The Weekend Read – Freakonomics by Levitt & Dubner

I know little about economics but from what I can gather economists know not a lot more. A refreshing and intriguing read.

Buy it here.

Company Logos After The Crisis

One of my favourite newsletters is written by John Niland of Success 121

In the last edition he produced these logos which he attributed to Gerard MacNamara of Schumann Associates.



The Monday Morning Quote #29

“The last of human freedoms – the ability to chose one’s attitude in a given set of circumstances.”

Viktor E. Frankl

Uplifting stuff from Tut

Mike Dooley writes a daily message that rarely fails to raise my spirits. Here’s a recent one. Subscribe at

When in doubt, Alun, show up early. Think less. Feel more. Ask once. Give thanks often. Expect the best. Appreciate everything. Never give up. Make it fun. Lead. Invent. Regroup. Wink. Chill. Smile. And live as if your success was inevitable, and so it shall be.

Happy global domination,    The Universe



Is this any way to run 1) a Business 2) a Health Service?

From HSJ website an article by Sally Gainsbury

Trust blames IT for £10m loss.

Royal Free Hampstead Hospital trust has lost as much as £10m due to problems installing a new digital care records service, its chief executive has claimed.

The trust was the first to attempt to go live with the Cerner LC1 system for managing patient admission, transfer and discharge details in June last year. But a series of problems meant appointments could not be booked automatically and bills for work done were not sent to commissioners.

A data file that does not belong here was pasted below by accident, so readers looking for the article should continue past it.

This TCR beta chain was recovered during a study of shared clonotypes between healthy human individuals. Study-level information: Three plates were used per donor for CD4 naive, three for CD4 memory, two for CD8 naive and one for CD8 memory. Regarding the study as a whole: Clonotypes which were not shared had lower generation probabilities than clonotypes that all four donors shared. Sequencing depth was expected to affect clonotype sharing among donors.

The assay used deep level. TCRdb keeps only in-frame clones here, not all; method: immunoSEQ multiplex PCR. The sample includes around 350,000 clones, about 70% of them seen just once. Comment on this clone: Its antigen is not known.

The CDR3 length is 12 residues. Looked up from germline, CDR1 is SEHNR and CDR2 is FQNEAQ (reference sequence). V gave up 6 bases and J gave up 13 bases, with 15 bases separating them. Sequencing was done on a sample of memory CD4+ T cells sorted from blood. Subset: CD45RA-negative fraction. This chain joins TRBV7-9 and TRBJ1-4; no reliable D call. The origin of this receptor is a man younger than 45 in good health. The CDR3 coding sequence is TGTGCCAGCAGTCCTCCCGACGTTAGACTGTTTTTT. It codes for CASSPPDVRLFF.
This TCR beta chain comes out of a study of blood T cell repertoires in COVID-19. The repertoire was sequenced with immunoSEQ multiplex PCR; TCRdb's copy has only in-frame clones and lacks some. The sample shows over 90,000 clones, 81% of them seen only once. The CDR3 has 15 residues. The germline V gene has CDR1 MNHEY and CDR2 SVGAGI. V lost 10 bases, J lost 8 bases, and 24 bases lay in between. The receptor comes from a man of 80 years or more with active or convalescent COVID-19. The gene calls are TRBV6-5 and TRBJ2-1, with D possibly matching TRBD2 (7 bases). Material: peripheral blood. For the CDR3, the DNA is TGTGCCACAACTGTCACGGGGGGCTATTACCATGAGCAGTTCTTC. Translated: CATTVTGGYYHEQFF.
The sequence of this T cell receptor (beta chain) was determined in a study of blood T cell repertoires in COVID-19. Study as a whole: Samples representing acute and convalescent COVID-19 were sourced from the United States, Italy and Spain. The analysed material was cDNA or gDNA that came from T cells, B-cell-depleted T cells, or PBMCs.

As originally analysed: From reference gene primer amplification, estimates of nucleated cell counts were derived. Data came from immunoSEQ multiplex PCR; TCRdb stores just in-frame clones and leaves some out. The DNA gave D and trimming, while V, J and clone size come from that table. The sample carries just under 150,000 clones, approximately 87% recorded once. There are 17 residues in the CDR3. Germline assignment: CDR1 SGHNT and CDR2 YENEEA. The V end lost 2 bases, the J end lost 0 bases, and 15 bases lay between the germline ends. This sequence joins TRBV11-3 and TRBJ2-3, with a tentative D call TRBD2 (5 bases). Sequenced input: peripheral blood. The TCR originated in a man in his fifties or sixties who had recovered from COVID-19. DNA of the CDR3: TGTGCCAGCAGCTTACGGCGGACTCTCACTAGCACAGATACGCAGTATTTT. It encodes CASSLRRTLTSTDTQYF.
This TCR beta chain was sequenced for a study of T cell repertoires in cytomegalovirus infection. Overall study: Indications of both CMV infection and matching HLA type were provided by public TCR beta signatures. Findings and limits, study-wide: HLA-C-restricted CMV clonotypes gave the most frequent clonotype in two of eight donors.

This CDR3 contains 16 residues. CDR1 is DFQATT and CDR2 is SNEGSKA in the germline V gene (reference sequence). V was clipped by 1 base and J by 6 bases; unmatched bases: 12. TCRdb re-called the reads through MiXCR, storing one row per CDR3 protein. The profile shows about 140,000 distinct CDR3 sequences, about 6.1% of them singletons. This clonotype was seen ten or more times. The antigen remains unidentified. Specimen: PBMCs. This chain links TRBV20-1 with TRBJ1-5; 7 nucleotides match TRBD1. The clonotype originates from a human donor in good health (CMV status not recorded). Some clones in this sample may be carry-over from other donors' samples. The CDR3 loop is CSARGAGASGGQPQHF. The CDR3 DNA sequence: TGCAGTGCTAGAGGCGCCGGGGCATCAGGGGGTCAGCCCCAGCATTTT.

Chief executive Andrew Way said the trust had spent £4m on trying to fix the problems and had lost another £6m through taking fewer patient referrals and not being able to bill for work.

The trust’s latest board documents show it blames its IT problems for the “majority” of its monthly £1.8m underperformance against its plan. But they also reveal that the trust hopes to recover some of this, in part through catching up on invoicing.

More stable

In a statement today, Mr Way said the system was now “far more stable”. He added:

“Over the coming weeks and months we will be adapting its use to the way in which our staff want the system to work to enhance the services we provide to our patients.

“It should be emphasised that we now have the basics of one of the world’s most highly regarded IT systems established at the Royal Free.”